Interview: Frank Llaneza of Villazon
A discussion with the president of Villazon & Co., makers of Hoyo de Monterrey and Punch.
From the Print Edition:
John Travolta, Jan/Feb 99
(continued from page 20)
Maybe that's a result of being from the old school. Today, you look at the mentality that's out there, it's different from ours. Ours was: the value of a dollar is the value of a dollar. Back years ago, you thought about spending five dollars. Today, you throw five dollars as a tip.
I would have never thought that cigar companies like Hollco-Rohr, makers of Dominican Romeo y Julietas, would sell for $50 million, and that was just a label, not even really a business. I've had people tell me, "Man you're crazy, you sold too soon." I said, Yeah, maybe I did. At the time the business was still escalating. But I think we did right. We're trying still to give input into how the business is run. Now, it's up to them to take the advice.
CA: But at this point, do you feel they want to grow your company?
Llaneza: Oh, yes. And, they want to run it separately. That's one of the things that has destroyed most of these big corporations. They come in and they take a company, and before you know it, it all becomes the same company. That's just buying market share, and you start closing installations and put people out of work. General Cigar hasn't done that. They bought this building in Tampa. I think they'll keep making cigars here, and they will surely keep making cigars in Honduras. They're doing a great thing over there for the country, and the people. Giving them a good place to work, and they put in a school. They've done a lot of good things. They are in the cigar business to stay. I don't think it's like the other big corporations, where people sit on the board and say, "Wait a minute. That thing's not making that much money. Let's sell it or spin it off, or do something with it." They are dedicated cigar people. They smoke cigars. They get all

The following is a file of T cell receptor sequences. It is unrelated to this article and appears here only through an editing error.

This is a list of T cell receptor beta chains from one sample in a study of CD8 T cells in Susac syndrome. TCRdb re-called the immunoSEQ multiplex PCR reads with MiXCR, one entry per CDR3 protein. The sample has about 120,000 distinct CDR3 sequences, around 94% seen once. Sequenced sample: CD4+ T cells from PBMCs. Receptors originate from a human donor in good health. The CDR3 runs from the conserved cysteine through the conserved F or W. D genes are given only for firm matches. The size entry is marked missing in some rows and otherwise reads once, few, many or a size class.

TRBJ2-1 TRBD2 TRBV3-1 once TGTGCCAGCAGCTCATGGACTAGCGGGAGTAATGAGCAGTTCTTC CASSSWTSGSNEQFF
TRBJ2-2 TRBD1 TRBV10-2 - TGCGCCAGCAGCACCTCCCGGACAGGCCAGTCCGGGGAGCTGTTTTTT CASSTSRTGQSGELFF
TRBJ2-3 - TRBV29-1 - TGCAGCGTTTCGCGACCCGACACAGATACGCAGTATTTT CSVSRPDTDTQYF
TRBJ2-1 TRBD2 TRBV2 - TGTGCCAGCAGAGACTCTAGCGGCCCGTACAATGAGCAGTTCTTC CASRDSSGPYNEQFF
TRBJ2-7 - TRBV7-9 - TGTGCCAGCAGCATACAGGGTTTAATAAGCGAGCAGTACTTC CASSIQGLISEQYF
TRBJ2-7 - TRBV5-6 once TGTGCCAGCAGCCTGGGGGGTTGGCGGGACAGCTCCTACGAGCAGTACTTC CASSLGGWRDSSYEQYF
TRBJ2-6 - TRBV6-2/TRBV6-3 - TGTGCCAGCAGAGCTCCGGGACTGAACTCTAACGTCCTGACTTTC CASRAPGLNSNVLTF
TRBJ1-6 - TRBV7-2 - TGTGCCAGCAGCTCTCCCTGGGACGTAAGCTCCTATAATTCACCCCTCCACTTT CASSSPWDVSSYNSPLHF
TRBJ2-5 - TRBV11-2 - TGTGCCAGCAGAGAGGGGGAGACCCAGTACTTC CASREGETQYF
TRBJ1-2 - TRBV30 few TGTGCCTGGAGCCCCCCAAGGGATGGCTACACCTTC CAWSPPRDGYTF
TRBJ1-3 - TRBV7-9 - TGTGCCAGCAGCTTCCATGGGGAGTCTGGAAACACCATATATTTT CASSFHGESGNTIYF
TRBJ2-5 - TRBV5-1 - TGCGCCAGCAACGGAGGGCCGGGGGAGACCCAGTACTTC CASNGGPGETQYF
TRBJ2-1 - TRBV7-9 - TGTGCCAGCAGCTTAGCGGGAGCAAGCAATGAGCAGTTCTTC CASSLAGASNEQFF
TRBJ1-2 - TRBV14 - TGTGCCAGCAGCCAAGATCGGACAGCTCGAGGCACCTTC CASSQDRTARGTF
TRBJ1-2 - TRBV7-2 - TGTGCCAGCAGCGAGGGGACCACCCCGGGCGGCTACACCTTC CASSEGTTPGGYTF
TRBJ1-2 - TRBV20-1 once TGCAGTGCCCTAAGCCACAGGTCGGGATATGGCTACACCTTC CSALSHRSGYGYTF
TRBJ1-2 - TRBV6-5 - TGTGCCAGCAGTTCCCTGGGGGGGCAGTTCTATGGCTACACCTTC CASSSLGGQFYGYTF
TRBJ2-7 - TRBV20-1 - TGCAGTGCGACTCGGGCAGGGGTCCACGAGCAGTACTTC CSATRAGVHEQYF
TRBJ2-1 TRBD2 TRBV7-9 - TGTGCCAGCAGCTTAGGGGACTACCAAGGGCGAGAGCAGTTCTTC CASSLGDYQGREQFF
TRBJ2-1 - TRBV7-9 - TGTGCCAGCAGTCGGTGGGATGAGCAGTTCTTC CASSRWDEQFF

enthusiastic when they see something pretty.
CA: And it sounds as if they are pursuing new projects with Villazon to make it bigger.
Llaneza: Yes. They want to make the best product they can. I'm convinced of that. That's one of the reasons I'm with General Cigar. I've had that opinion of Edgar Cullman Sr. for a long time. I had offers for more money. But I knew the Cullmans. I knew what Edgar had done in Connecticut. I knew his focus on the quality of his cigars; no one can surpass the quality of Macanudo.
But I'm happy where we are. Right now, I don't need anything else, except that my daughter [Villazon vice president Carol Jean Llaneza] become one of the big successes in the cigar business.
CA: What has it been like to spend 60 years in the cigar business, your entire adult life?
Llaneza: When they told me as a kid that I was going into the cigar industry, I think I cried for two days because I hated it. I didn't smoke. I was going to go to a fairly good school. All my friends were going to go to college. I was very resentful. The first thing my father did was not to bring me in as a pretty boy to sit in an office; he threw me in with bulking tobacco and like a dog I sweated, working day and night in the blending room, casing tobacco, sweeping the floors. I had to do the janitor work after people left. It was a small factory. I had all that to go through. My friends would drive up in their cars--Manuel Corral and the Arango boys--saying, "Hey, Frank!" and there was Frank with a broom. That's the honest truth. But looking back, I think it was great that I stayed. I've been happy. I love it. I enjoy more being in the tobacco end of things. The headaches here all go to Tino. That's the personnel side of it. If I'm in tobacco doing something with it, I can make my wishes known, I can see what we should do. That's what I enjoy. And I'd miss it tremendously if I couldn't do it.
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